Text before crash warns of texting dangers


Cars drive on Interstate 280 by a notification of a new texting while driving law December 29, 2008 in San Francisco, California.


Justin Sullivan

A motorist sent a text while driving, astutely pointing out that he might crash his car. "I need to quit texting because I could die in a car accident," 21-year-old Chance Bothe wrote to his friend, according to Toronto Sun

As predicted, Chance crashed his car moments later. But luckily, he survived the ordeal and is now warning others of the dangers. On the drive, Bothe was having an argument via text with his friend when he missed a curve in the road. He drove straight through it, causing his truck to slide at least 20 feet into a ravine, MSNBC reported. "It affects everyone, it's just not worth it," Chance's mother, Vicki, told MSNBC.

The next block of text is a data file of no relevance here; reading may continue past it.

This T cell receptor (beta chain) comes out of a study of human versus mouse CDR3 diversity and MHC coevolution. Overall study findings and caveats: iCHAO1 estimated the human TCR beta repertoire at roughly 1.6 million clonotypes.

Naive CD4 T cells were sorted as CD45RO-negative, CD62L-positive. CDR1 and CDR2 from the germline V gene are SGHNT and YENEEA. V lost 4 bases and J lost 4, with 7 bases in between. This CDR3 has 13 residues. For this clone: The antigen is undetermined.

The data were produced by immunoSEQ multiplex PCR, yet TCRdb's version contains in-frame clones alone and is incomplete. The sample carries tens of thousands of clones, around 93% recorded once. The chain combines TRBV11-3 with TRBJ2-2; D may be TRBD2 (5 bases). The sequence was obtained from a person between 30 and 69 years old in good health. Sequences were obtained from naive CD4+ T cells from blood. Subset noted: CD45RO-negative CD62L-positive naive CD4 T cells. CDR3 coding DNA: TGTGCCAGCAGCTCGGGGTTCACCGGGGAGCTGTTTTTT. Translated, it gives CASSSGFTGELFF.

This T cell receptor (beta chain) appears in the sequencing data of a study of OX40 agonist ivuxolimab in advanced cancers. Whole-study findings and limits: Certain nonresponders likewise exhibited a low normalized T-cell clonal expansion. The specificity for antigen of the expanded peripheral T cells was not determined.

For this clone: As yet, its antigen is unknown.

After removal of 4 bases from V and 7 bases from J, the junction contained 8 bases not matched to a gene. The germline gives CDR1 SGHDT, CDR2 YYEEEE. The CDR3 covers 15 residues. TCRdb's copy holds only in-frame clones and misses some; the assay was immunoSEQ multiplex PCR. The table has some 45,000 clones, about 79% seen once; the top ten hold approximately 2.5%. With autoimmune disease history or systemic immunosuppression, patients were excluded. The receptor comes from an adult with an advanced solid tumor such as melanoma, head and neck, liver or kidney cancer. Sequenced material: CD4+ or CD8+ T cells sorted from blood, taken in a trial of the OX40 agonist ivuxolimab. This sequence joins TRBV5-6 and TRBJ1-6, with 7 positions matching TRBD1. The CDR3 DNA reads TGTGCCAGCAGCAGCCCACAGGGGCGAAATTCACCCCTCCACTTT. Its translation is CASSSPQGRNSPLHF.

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To be sure, Bothe's recovery has not been easy. After the crash, which happened six months ago, Chance suffered a broken neck, a crushed face, a fractured skull, and traumatic brain injuries, WAFF reported. Doctors had to bring him back to life three times. 

"They just need to understand, don't do it. Don't do it. It's not worth losing your life," Chance told WAFF. "I went to my grandmother's funeral not long ago, and I kept thinking, it kept jumping into my head, I'm surprised that's not me up in that casket. I came very close to that, to being gone forever."

A whopping 52 percent of US drivers between the ages of 18-29 reported texting or emailing while driving at least once in a 30-day-reported, according to a CDC survey. Every day, 15 people die in crashes involving a distracted driver, according to the CDC.